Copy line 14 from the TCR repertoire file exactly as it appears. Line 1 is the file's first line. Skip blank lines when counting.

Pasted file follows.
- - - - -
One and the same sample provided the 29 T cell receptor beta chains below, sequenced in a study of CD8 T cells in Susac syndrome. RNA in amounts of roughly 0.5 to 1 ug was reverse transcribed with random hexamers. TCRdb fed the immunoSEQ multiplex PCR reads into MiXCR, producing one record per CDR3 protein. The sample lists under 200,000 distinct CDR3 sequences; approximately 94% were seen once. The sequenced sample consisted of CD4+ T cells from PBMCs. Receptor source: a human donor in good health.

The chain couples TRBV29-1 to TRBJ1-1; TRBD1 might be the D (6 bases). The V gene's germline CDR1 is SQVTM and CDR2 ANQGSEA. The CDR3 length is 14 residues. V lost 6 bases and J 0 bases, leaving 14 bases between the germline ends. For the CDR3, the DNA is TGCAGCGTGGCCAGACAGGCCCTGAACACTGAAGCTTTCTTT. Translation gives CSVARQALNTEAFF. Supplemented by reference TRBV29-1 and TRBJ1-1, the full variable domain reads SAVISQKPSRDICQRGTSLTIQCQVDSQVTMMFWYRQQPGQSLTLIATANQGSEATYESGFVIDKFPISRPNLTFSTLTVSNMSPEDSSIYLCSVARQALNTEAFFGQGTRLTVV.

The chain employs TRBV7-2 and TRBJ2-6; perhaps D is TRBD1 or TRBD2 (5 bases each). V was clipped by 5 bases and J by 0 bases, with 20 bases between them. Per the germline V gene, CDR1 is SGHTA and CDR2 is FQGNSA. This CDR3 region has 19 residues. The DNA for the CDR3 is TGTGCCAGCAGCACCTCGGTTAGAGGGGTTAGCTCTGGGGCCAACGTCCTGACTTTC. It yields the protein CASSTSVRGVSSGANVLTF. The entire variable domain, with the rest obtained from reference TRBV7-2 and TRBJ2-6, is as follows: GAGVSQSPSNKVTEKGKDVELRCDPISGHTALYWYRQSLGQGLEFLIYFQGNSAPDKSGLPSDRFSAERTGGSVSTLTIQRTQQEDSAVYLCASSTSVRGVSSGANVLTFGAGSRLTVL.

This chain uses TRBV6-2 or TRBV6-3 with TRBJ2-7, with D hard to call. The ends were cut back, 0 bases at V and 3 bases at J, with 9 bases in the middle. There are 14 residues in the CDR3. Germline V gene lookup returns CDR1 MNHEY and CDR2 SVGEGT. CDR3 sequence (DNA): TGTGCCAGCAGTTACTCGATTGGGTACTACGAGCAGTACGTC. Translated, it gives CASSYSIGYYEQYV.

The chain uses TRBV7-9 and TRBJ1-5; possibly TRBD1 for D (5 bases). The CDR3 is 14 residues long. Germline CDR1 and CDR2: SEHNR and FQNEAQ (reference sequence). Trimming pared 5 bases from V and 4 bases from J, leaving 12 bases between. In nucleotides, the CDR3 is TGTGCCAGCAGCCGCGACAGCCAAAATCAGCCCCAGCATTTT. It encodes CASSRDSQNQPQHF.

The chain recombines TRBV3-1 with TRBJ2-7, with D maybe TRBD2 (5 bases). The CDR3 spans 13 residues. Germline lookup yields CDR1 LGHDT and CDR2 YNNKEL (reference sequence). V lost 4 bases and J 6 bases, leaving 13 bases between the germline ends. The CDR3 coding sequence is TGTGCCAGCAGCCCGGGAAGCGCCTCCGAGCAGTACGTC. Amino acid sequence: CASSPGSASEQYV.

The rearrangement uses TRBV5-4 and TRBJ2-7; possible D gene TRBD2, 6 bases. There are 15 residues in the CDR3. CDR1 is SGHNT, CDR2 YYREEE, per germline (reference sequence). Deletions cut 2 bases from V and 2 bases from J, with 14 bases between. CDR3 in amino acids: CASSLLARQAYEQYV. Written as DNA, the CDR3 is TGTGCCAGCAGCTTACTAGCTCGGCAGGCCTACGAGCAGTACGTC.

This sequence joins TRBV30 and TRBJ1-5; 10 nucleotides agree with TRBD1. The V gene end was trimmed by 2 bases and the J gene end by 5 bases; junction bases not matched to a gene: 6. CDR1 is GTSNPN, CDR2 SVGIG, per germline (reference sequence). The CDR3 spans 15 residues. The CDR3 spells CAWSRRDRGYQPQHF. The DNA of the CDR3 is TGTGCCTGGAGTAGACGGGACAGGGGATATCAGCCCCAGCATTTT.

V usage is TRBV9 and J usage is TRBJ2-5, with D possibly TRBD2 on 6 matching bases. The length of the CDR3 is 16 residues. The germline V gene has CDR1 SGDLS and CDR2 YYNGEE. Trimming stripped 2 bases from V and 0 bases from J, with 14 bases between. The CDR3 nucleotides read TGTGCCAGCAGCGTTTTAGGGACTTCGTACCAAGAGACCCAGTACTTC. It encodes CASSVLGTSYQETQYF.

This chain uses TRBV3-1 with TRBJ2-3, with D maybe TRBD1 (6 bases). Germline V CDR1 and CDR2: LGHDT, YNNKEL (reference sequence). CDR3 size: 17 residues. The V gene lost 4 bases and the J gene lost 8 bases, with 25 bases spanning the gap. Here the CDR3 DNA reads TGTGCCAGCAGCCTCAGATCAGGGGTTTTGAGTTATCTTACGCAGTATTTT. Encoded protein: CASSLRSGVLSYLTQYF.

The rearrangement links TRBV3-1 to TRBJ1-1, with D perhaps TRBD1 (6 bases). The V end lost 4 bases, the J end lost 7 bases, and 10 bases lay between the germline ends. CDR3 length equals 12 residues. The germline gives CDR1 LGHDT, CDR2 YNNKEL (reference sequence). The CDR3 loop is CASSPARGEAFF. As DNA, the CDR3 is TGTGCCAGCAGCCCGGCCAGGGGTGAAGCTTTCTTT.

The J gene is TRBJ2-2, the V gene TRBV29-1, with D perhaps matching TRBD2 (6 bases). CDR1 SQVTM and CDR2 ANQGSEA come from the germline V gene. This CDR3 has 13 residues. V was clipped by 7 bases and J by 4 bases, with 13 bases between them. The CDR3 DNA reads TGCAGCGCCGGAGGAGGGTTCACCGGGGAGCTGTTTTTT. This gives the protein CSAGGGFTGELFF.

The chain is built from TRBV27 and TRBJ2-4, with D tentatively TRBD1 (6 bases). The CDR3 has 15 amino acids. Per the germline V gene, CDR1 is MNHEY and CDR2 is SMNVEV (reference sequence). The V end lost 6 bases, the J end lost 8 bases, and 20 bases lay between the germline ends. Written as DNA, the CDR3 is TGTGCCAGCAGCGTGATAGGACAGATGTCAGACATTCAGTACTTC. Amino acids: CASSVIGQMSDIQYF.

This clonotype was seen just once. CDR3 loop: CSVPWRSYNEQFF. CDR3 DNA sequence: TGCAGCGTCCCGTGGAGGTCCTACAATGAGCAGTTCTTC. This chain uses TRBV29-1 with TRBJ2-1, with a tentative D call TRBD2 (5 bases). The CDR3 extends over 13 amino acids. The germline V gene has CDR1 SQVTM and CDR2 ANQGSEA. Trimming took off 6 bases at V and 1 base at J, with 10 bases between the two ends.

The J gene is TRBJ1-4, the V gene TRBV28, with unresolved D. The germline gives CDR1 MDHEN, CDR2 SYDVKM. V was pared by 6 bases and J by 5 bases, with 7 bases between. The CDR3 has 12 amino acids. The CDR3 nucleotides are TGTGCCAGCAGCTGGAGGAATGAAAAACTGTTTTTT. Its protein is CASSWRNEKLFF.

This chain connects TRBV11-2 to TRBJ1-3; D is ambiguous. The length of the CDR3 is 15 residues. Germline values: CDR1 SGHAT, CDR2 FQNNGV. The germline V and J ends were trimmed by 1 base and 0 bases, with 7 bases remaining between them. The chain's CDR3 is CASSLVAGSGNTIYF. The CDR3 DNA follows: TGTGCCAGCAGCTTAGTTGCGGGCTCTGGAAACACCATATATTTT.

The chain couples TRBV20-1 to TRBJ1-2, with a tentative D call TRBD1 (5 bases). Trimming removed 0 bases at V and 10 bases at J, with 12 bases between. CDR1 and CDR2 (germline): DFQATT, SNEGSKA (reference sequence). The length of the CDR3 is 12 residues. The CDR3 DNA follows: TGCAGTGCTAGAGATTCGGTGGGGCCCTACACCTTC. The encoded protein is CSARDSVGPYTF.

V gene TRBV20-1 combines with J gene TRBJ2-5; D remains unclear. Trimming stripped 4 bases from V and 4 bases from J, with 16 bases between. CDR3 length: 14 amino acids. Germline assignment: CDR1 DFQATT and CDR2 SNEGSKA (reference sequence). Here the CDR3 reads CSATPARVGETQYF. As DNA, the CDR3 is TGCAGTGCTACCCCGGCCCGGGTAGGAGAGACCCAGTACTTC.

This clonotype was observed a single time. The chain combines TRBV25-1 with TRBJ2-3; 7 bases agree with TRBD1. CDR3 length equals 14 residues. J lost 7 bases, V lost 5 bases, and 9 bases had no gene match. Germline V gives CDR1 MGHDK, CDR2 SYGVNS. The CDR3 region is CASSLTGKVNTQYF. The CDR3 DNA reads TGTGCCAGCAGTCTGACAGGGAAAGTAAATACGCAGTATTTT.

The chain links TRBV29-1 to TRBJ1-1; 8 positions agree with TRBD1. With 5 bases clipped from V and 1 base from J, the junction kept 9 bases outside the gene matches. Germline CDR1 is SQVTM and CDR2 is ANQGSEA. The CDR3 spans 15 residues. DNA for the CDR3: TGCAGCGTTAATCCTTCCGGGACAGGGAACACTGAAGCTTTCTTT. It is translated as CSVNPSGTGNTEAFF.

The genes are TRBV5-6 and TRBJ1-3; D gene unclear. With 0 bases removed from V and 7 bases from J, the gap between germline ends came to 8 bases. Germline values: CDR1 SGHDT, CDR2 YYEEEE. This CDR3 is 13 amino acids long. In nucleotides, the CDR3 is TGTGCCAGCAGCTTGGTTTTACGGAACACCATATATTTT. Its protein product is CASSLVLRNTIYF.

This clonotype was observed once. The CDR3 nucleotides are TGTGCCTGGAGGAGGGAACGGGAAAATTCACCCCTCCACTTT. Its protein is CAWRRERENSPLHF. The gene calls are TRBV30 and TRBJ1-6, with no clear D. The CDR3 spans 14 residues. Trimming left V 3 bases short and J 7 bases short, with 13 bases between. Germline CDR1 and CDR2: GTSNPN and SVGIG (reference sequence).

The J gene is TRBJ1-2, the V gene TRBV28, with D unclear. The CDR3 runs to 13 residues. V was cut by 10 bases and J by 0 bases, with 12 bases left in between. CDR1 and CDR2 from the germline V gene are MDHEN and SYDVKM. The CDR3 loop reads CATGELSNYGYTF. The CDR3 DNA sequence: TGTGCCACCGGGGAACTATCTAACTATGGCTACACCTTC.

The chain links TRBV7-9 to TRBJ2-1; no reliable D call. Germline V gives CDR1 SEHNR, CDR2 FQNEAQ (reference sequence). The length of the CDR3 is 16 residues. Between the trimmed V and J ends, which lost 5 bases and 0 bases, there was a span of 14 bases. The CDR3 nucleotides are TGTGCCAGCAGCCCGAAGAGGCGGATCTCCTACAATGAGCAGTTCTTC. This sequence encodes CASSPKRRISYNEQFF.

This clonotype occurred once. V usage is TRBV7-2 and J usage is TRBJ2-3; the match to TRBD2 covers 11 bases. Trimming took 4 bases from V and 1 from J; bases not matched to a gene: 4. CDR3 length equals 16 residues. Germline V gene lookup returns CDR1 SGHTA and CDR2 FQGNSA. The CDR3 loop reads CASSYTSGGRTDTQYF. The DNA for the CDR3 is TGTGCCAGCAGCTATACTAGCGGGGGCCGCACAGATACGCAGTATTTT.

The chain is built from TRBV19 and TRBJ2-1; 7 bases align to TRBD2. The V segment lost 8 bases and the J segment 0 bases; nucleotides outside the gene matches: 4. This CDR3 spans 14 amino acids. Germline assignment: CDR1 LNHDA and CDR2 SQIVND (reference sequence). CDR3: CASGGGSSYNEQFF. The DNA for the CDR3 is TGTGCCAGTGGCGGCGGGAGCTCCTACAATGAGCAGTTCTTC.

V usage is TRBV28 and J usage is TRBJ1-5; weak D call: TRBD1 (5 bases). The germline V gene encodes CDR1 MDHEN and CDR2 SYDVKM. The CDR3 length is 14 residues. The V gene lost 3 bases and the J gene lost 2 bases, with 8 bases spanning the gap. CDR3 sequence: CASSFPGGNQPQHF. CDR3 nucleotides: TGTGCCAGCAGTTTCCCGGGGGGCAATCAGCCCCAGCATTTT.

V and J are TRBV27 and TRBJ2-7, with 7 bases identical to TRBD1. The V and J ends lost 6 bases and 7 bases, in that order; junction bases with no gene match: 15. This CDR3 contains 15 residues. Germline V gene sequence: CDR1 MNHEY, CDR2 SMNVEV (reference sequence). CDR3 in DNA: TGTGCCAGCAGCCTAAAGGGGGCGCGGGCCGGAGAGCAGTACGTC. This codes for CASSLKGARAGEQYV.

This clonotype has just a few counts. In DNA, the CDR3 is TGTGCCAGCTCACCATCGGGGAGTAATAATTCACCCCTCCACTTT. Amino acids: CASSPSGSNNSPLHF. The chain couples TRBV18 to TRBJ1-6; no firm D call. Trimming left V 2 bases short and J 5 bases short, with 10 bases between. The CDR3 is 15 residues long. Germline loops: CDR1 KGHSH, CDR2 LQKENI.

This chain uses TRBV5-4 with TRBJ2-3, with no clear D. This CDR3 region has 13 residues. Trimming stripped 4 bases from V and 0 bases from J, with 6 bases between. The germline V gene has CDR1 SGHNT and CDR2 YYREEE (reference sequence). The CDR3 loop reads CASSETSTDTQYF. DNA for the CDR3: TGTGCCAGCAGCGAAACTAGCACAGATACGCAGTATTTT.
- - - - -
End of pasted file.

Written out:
This clonotype was seen just once. CDR3 loop: CSVPWRSYNEQFF. CDR3 DNA sequence: TGCAGCGTCCCGTGGAGGTCCTACAATGAGCAGTTCTTC. This chain uses TRBV29-1 with TRBJ2-1, with a tentative D call TRBD2 (5 bases). The CDR3 extends over 13 amino acids. The germline V gene has CDR1 SQVTM and CDR2 ANQGSEA. Trimming took off 6 bases at V and 1 base at J, with 10 bases between the two ends.